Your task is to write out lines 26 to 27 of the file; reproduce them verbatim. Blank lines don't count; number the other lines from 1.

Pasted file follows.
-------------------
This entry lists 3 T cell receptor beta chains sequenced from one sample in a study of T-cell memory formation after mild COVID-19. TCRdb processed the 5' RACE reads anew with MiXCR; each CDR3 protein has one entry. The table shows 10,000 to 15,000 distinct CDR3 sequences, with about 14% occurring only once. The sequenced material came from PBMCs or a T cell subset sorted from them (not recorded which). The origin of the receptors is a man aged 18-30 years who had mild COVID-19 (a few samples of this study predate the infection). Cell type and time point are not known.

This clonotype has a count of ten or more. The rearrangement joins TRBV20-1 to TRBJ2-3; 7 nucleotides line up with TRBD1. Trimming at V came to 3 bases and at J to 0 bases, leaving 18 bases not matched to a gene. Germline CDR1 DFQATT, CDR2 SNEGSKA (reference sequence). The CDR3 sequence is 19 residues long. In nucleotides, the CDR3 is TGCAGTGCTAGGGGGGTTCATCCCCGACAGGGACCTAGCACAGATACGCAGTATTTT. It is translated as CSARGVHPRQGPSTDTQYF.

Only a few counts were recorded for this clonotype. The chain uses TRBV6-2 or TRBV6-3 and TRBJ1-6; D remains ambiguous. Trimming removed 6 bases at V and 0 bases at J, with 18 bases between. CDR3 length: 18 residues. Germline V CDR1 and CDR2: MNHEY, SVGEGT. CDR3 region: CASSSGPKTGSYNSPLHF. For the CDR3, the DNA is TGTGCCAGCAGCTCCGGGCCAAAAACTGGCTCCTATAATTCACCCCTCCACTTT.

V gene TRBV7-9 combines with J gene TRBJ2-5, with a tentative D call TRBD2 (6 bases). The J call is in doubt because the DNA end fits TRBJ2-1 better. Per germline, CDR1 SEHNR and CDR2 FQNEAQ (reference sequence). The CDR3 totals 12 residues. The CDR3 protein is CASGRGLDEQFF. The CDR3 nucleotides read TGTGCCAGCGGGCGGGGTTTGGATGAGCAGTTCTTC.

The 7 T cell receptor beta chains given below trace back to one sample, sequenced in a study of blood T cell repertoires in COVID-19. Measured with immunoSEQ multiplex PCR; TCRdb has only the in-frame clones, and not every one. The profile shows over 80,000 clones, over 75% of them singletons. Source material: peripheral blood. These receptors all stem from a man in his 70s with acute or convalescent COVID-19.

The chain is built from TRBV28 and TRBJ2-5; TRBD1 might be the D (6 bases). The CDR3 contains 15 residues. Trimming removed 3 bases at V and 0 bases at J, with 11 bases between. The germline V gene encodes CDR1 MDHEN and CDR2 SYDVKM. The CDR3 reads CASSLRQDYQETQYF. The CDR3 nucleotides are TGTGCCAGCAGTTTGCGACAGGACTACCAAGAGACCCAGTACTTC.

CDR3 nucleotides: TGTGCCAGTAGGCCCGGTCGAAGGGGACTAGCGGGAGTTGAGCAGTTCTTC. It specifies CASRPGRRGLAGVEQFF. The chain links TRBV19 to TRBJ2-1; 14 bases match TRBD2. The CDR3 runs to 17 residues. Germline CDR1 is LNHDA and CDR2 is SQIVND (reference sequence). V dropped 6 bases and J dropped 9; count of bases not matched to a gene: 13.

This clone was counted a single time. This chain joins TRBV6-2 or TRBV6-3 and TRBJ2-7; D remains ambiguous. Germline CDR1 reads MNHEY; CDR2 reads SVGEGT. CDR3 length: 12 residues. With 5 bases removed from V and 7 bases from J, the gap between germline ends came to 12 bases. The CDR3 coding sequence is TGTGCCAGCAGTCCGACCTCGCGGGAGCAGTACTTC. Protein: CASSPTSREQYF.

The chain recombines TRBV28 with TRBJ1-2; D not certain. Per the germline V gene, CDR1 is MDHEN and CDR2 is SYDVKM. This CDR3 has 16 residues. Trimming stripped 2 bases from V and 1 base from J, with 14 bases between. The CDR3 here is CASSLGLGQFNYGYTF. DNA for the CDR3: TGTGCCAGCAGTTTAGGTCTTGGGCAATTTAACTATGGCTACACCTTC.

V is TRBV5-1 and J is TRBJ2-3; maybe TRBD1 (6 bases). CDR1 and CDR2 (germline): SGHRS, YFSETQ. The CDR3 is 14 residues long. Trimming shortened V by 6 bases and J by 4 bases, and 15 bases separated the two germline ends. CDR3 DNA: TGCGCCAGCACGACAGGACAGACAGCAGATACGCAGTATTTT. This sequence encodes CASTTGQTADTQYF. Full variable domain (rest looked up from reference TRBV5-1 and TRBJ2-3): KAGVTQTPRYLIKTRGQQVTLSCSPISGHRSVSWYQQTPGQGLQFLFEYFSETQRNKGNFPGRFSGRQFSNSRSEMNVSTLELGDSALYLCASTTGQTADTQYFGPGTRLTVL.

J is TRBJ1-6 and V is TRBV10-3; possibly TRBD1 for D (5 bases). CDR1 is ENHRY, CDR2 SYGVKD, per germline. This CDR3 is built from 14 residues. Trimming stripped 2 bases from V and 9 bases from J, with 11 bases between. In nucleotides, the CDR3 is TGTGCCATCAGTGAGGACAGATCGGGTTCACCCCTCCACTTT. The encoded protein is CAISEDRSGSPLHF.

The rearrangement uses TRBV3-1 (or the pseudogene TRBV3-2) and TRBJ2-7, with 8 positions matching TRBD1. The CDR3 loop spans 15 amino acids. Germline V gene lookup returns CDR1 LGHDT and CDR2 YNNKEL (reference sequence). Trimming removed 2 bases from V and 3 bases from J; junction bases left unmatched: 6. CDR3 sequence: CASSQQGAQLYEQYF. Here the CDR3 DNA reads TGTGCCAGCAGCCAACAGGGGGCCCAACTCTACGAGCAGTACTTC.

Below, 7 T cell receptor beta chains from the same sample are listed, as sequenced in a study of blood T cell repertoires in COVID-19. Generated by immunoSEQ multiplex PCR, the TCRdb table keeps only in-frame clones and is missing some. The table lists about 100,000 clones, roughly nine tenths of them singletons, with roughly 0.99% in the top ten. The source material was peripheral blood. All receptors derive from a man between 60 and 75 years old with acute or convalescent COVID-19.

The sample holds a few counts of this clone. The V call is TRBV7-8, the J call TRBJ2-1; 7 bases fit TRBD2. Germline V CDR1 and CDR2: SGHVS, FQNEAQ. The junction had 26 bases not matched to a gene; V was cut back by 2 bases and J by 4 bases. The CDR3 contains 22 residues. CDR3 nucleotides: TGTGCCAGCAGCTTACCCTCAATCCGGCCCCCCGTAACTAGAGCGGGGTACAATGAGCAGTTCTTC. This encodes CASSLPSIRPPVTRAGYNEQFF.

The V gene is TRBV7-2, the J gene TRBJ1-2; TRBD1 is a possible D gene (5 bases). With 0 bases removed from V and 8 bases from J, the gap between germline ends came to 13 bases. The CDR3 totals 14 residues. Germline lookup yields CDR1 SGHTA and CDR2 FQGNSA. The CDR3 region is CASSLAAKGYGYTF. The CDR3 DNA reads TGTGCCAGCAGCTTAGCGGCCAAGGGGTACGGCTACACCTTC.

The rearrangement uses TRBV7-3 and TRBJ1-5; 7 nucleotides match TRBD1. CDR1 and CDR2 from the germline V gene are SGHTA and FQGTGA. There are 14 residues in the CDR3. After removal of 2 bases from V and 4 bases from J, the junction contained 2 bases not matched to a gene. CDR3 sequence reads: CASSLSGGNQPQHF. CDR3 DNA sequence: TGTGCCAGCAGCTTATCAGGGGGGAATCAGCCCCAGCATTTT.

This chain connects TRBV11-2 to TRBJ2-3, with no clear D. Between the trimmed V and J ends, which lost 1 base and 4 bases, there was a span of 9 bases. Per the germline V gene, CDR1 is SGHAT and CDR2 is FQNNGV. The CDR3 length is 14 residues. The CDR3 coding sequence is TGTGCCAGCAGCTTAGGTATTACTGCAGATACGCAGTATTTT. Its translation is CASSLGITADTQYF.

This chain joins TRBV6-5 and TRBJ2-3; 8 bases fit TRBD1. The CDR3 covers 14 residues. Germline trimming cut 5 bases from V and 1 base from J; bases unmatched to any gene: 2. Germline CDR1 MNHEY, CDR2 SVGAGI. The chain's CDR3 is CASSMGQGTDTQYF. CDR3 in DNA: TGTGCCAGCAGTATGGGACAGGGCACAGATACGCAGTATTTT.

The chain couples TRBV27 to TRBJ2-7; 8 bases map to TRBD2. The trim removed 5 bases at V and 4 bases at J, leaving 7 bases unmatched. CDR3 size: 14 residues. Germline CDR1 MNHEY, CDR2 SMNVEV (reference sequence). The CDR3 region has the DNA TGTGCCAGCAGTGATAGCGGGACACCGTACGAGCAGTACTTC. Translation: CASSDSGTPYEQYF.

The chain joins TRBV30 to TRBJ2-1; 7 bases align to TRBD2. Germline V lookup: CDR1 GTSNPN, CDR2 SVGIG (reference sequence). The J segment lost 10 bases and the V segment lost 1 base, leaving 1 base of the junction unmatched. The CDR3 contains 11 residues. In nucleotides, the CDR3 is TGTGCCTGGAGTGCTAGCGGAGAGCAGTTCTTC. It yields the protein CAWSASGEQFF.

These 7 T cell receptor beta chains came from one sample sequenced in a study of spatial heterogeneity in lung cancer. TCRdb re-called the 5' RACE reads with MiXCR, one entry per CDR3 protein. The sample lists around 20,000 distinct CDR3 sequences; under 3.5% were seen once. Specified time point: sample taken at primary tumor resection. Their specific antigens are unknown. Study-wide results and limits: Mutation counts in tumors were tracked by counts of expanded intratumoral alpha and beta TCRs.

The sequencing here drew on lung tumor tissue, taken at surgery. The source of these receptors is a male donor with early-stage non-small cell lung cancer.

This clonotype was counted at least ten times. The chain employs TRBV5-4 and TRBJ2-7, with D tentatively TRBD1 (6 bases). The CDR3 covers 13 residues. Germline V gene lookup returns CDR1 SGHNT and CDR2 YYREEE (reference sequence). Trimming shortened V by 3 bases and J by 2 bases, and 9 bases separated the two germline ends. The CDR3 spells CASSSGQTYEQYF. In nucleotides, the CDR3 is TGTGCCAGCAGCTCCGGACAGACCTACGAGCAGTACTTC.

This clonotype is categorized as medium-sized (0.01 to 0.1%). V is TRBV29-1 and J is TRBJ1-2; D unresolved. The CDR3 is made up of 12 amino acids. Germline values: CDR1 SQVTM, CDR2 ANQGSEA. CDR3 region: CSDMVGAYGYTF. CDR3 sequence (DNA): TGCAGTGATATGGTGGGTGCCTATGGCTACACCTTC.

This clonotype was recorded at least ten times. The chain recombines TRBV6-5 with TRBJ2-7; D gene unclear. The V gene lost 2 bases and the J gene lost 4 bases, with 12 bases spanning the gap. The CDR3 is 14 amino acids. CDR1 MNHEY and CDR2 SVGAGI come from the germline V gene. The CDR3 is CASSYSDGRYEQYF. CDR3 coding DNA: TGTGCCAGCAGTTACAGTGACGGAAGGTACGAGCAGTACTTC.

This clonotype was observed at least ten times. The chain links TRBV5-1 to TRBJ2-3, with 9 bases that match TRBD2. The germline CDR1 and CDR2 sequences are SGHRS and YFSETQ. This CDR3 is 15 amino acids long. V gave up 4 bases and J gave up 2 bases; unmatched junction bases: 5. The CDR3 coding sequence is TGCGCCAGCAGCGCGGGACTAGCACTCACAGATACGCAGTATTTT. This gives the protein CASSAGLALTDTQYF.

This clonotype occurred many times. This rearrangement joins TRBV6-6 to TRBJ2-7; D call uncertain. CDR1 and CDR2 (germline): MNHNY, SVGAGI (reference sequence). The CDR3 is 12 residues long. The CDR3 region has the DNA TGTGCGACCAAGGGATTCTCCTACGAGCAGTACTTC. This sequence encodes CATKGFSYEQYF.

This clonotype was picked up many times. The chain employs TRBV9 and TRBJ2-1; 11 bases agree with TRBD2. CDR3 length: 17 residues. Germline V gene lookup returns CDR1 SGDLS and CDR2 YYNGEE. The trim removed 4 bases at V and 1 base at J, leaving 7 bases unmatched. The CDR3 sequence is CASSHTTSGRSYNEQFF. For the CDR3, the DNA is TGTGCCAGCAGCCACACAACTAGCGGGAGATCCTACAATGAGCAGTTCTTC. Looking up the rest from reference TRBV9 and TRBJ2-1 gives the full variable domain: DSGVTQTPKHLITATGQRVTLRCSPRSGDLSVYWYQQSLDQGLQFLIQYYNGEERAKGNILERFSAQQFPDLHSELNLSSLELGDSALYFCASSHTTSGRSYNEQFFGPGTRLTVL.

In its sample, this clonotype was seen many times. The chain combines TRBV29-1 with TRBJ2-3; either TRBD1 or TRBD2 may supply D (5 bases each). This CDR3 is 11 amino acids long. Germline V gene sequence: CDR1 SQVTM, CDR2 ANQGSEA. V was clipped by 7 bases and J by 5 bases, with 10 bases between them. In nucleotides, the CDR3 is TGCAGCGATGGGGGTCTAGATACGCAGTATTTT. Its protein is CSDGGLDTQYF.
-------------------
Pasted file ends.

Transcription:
This clonotype was observed at least ten times. The chain links TRBV5-1 to TRBJ2-3, with 9 bases that match TRBD2. The germline CDR1 and CDR2 sequences are SGHRS and YFSETQ. This CDR3 is 15 amino acids long. V gave up 4 bases and J gave up 2 bases; unmatched junction bases: 5. The CDR3 coding sequence is TGCGCCAGCAGCGCGGGACTAGCACTCACAGATACGCAGTATTTT. This gives the protein CASSAGLALTDTQYF.

This clonotype occurred many times. This rearrangement joins TRBV6-6 to TRBJ2-7; D call uncertain. CDR1 and CDR2 (germline): MNHNY, SVGAGI (reference sequence). The CDR3 is 12 residues long. The CDR3 region has the DNA TGTGCGACCAAGGGATTCTCCTACGAGCAGTACTTC. This sequence encodes CATKGFSYEQYF.